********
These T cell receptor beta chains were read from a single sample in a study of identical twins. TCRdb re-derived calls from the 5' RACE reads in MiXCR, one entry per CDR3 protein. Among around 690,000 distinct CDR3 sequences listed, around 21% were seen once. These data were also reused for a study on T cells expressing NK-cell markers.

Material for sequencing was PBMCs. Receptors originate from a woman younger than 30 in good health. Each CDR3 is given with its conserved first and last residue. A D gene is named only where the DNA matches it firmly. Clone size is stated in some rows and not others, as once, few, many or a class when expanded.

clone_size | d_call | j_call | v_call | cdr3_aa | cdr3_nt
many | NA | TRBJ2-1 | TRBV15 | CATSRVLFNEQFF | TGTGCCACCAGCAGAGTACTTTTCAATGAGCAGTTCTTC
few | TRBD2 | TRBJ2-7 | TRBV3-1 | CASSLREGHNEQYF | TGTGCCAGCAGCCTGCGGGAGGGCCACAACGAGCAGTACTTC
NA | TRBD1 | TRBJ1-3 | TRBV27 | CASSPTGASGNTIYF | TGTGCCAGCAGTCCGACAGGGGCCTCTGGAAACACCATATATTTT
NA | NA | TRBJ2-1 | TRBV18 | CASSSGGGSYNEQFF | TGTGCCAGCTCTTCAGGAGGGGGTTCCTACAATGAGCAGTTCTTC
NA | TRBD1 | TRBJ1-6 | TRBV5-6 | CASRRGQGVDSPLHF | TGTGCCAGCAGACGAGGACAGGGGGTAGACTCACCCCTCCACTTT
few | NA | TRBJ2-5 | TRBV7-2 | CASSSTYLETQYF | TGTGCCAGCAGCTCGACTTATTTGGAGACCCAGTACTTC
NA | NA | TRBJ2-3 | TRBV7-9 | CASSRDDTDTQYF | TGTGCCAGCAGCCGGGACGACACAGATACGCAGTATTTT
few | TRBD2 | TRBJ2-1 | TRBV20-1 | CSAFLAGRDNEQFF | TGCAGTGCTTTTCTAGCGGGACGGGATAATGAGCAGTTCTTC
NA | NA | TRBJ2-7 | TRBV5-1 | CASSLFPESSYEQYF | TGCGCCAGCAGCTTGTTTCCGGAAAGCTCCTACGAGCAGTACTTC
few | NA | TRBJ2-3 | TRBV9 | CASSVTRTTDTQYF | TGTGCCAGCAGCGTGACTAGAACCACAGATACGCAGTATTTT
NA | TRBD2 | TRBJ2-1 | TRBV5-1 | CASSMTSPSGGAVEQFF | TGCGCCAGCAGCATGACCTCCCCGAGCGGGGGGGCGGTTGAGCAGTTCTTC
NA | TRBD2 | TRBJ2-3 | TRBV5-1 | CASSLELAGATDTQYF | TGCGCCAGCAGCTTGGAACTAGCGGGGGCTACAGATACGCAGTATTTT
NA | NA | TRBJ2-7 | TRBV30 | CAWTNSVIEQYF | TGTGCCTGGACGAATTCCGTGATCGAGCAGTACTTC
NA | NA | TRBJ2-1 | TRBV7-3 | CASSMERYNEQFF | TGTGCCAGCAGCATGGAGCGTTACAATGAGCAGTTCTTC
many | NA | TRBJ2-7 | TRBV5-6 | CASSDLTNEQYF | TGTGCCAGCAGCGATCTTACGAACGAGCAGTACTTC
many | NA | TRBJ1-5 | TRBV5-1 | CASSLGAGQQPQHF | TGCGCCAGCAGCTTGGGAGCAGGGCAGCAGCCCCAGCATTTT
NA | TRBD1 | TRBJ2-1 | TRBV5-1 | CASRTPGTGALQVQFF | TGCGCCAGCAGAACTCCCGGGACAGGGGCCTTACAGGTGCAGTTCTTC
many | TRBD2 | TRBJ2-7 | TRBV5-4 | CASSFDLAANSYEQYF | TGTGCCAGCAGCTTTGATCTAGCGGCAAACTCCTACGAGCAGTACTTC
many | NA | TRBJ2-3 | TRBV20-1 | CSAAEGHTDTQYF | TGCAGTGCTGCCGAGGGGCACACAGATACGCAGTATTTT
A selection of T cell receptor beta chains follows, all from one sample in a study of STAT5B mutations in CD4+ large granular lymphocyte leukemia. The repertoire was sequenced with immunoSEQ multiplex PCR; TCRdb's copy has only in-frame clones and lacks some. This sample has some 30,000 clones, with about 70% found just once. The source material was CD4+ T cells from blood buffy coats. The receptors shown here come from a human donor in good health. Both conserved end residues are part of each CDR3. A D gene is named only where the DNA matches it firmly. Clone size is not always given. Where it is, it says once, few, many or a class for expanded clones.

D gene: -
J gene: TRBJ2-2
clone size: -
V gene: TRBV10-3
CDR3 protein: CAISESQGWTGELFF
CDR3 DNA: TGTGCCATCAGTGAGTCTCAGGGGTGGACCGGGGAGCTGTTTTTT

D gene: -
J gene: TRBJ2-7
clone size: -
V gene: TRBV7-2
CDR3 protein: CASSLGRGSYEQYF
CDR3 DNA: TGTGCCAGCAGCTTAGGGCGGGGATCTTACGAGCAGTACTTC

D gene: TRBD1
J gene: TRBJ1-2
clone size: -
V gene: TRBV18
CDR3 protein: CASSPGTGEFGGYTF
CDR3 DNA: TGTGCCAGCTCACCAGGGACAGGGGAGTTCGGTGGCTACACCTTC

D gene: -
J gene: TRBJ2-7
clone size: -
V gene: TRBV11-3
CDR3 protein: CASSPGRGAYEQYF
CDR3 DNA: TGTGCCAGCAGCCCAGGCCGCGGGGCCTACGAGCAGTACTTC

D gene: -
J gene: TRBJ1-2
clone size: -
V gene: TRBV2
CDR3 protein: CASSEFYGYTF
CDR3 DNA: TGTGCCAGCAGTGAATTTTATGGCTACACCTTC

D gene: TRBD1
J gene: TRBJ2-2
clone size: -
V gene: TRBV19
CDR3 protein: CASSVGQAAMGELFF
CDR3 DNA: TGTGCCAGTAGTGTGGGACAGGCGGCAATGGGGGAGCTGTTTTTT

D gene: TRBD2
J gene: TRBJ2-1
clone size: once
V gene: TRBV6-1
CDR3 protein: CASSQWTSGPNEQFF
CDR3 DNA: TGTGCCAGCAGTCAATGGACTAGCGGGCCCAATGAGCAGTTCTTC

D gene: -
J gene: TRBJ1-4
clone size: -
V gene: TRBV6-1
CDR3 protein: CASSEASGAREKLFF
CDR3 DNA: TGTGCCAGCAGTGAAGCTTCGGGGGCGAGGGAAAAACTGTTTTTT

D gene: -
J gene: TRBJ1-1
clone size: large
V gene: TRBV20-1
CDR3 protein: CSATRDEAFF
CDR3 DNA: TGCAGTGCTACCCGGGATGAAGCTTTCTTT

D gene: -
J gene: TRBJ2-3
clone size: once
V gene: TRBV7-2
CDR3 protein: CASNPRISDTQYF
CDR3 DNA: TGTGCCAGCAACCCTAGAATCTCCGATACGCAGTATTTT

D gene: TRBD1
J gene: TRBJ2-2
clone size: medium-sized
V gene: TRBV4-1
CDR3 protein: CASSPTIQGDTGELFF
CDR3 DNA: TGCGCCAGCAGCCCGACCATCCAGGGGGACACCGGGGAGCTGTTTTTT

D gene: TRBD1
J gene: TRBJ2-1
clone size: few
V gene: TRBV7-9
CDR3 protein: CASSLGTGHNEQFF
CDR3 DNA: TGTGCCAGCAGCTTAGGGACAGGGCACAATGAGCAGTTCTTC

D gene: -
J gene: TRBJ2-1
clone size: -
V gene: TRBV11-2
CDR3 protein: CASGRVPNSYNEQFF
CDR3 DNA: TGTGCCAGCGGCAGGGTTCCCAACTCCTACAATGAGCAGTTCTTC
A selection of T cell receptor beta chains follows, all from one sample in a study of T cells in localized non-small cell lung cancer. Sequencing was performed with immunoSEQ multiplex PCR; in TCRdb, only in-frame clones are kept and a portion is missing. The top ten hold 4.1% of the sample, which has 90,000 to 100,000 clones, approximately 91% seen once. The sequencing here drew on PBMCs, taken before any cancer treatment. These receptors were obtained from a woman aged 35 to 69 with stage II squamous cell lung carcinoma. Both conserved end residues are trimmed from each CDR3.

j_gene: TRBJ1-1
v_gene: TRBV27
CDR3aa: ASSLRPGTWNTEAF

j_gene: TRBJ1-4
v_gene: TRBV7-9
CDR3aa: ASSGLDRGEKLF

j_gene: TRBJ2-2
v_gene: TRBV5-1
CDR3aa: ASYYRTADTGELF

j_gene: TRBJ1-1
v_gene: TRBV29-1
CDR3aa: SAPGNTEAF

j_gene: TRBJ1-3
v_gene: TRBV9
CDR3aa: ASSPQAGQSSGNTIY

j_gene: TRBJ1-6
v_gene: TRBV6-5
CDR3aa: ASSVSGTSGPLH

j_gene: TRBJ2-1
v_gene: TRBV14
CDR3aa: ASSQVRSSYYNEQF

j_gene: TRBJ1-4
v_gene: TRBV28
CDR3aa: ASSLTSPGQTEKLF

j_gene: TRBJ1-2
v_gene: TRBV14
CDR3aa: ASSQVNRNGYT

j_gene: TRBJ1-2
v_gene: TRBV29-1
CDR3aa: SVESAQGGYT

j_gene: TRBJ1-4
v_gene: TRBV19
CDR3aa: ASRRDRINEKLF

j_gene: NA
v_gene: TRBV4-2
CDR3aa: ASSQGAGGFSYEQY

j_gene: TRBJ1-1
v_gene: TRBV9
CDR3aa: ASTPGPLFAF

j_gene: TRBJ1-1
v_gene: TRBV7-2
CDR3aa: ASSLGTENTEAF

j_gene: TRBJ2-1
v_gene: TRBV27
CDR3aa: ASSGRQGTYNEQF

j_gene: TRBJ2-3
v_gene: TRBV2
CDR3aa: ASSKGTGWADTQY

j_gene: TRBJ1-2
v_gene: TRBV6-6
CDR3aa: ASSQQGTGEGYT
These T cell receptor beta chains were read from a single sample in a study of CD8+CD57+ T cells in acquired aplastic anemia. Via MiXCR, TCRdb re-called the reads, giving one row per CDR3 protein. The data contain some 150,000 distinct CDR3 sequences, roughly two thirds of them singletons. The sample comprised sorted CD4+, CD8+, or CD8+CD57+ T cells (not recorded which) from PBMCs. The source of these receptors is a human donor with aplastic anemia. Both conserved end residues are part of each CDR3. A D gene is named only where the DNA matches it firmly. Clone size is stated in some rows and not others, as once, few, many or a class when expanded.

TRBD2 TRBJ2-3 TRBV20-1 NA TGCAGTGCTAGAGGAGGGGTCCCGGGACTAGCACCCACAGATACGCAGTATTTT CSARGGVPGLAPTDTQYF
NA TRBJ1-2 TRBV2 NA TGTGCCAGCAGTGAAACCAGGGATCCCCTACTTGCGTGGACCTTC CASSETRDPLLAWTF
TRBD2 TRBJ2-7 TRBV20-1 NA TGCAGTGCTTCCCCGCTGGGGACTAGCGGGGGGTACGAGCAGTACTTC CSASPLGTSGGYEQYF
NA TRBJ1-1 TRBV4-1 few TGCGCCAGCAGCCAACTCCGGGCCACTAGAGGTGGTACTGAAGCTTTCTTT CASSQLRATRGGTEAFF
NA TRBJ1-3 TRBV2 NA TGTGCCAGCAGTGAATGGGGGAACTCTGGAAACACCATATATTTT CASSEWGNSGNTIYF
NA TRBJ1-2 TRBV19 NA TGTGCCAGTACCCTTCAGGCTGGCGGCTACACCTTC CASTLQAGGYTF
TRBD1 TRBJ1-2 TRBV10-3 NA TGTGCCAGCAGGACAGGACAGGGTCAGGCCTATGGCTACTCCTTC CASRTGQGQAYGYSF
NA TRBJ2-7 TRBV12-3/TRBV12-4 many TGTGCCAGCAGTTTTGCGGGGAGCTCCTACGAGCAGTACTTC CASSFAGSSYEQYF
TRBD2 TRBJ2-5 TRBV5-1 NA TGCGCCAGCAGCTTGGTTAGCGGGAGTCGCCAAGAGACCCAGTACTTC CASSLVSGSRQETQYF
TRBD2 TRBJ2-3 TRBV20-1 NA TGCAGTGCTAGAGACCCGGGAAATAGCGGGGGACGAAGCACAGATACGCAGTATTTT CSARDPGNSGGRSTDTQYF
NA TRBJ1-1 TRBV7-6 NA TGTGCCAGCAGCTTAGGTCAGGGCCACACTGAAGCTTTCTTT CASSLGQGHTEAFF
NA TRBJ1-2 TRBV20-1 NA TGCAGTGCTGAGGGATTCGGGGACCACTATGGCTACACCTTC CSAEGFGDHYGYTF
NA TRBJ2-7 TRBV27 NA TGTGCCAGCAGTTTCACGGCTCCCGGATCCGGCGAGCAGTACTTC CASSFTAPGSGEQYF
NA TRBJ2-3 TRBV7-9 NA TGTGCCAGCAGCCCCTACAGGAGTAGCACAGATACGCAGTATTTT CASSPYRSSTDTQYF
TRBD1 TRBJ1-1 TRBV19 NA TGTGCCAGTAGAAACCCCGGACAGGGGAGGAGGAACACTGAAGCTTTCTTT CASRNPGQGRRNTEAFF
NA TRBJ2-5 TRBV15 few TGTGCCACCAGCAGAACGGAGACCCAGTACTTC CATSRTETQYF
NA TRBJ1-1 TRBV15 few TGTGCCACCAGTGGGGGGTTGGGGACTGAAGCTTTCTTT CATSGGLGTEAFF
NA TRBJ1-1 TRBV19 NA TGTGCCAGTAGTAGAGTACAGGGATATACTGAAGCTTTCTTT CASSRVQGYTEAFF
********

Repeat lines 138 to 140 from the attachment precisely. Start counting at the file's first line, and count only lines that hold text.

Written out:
CDR3aa: ASSQGAGGFSYEQY

j_gene: TRBJ1-1
v_gene: TRBV9